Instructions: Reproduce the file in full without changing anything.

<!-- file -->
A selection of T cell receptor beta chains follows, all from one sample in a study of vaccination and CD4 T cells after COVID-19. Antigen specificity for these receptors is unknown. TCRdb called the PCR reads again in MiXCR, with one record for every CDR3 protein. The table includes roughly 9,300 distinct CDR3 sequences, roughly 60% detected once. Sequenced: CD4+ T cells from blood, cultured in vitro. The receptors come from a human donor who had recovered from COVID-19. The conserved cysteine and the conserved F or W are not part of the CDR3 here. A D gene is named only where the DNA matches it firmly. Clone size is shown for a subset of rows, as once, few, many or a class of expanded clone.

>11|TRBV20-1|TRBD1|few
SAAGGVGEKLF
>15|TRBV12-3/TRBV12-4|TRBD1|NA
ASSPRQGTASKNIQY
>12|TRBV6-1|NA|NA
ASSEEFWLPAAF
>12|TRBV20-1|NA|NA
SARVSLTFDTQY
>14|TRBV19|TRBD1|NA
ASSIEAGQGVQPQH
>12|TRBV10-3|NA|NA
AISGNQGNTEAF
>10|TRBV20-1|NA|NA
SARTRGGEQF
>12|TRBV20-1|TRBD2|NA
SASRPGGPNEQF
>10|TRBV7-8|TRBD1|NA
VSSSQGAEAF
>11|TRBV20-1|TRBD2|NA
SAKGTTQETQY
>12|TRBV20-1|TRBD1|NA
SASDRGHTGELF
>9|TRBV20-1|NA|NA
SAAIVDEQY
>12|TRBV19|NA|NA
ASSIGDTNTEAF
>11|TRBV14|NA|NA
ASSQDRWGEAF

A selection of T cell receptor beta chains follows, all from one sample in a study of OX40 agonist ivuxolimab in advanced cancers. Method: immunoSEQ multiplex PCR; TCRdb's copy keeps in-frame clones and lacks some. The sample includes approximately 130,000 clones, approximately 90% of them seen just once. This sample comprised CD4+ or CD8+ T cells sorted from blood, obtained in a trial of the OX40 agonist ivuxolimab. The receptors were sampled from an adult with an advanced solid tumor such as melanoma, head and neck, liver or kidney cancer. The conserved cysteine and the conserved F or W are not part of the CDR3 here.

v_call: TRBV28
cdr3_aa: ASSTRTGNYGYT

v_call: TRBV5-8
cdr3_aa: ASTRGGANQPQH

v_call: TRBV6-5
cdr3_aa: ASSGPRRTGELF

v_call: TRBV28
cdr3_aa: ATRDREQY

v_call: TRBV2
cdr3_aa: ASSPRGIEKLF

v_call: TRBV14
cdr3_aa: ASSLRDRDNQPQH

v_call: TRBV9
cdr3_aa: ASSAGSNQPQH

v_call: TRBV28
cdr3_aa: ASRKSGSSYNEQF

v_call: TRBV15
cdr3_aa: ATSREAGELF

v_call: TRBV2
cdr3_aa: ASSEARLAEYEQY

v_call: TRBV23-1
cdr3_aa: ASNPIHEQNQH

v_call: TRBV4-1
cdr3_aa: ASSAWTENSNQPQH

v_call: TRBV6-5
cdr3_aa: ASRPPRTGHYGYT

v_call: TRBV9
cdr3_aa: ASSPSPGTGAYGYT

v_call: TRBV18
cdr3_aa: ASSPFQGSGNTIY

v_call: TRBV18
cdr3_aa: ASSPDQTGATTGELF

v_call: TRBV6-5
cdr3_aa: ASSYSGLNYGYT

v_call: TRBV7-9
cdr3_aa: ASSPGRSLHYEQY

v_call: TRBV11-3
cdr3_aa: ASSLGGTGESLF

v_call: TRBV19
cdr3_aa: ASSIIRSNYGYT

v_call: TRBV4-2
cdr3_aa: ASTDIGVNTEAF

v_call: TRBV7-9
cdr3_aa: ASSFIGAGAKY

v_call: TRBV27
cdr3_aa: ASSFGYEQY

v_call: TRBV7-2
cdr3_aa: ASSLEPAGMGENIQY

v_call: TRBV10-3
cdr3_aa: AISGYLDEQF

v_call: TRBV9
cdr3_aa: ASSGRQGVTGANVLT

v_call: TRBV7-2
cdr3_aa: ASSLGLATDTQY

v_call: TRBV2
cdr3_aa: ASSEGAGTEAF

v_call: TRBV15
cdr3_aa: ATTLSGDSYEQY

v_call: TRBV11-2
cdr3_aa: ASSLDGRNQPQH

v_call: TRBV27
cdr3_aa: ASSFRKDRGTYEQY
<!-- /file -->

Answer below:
A selection of T cell receptor beta chains follows, all from one sample in a study of vaccination and CD4 T cells after COVID-19. Antigen specificity for these receptors is unknown. TCRdb called the PCR reads again in MiXCR, with one record for every CDR3 protein. The table includes roughly 9,300 distinct CDR3 sequences, roughly 60% detected once. Sequenced: CD4+ T cells from blood, cultured in vitro. The receptors come from a human donor who had recovered from COVID-19. The conserved cysteine and the conserved F or W are not part of the CDR3 here. A D gene is named only where the DNA matches it firmly. Clone size is shown for a subset of rows, as once, few, many or a class of expanded clone.

>11|TRBV20-1|TRBD1|few
SAAGGVGEKLF
>15|TRBV12-3/TRBV12-4|TRBD1|NA
ASSPRQGTASKNIQY
>12|TRBV6-1|NA|NA
ASSEEFWLPAAF
>12|TRBV20-1|NA|NA
SARVSLTFDTQY
>14|TRBV19|TRBD1|NA
ASSIEAGQGVQPQH
>12|TRBV10-3|NA|NA
AISGNQGNTEAF
>10|TRBV20-1|NA|NA
SARTRGGEQF
>12|TRBV20-1|TRBD2|NA
SASRPGGPNEQF
>10|TRBV7-8|TRBD1|NA
VSSSQGAEAF
>11|TRBV20-1|TRBD2|NA
SAKGTTQETQY
>12|TRBV20-1|TRBD1|NA
SASDRGHTGELF
>9|TRBV20-1|NA|NA
SAAIVDEQY
>12|TRBV19|NA|NA
ASSIGDTNTEAF
>11|TRBV14|NA|NA
ASSQDRWGEAF

A selection of T cell receptor beta chains follows, all from one sample in a study of OX40 agonist ivuxolimab in advanced cancers. Method: immunoSEQ multiplex PCR; TCRdb's copy keeps in-frame clones and lacks some. The sample includes approximately 130,000 clones, approximately 90% of them seen just once. This sample comprised CD4+ or CD8+ T cells sorted from blood, obtained in a trial of the OX40 agonist ivuxolimab. The receptors were sampled from an adult with an advanced solid tumor such as melanoma, head and neck, liver or kidney cancer. The conserved cysteine and the conserved F or W are not part of the CDR3 here.

v_call: TRBV28
cdr3_aa: ASSTRTGNYGYT

v_call: TRBV5-8
cdr3_aa: ASTRGGANQPQH

v_call: TRBV6-5
cdr3_aa: ASSGPRRTGELF

v_call: TRBV28
cdr3_aa: ATRDREQY

v_call: TRBV2
cdr3_aa: ASSPRGIEKLF

v_call: TRBV14
cdr3_aa: ASSLRDRDNQPQH

v_call: TRBV9
cdr3_aa: ASSAGSNQPQH

v_call: TRBV28
cdr3_aa: ASRKSGSSYNEQF

v_call: TRBV15
cdr3_aa: ATSREAGELF

v_call: TRBV2
cdr3_aa: ASSEARLAEYEQY

v_call: TRBV23-1
cdr3_aa: ASNPIHEQNQH

v_call: TRBV4-1
cdr3_aa: ASSAWTENSNQPQH

v_call: TRBV6-5
cdr3_aa: ASRPPRTGHYGYT

v_call: TRBV9
cdr3_aa: ASSPSPGTGAYGYT

v_call: TRBV18
cdr3_aa: ASSPFQGSGNTIY

v_call: TRBV18
cdr3_aa: ASSPDQTGATTGELF

v_call: TRBV6-5
cdr3_aa: ASSYSGLNYGYT

v_call: TRBV7-9
cdr3_aa: ASSPGRSLHYEQY

v_call: TRBV11-3
cdr3_aa: ASSLGGTGESLF

v_call: TRBV19
cdr3_aa: ASSIIRSNYGYT

v_call: TRBV4-2
cdr3_aa: ASTDIGVNTEAF

v_call: TRBV7-9
cdr3_aa: ASSFIGAGAKY

v_call: TRBV27
cdr3_aa: ASSFGYEQY

v_call: TRBV7-2
cdr3_aa: ASSLEPAGMGENIQY

v_call: TRBV10-3
cdr3_aa: AISGYLDEQF

v_call: TRBV9
cdr3_aa: ASSGRQGVTGANVLT

v_call: TRBV7-2
cdr3_aa: ASSLGLATDTQY

v_call: TRBV2
cdr3_aa: ASSEGAGTEAF

v_call: TRBV15
cdr3_aa: ATTLSGDSYEQY

v_call: TRBV11-2
cdr3_aa: ASSLDGRNQPQH

v_call: TRBV27
cdr3_aa: ASSFRKDRGTYEQY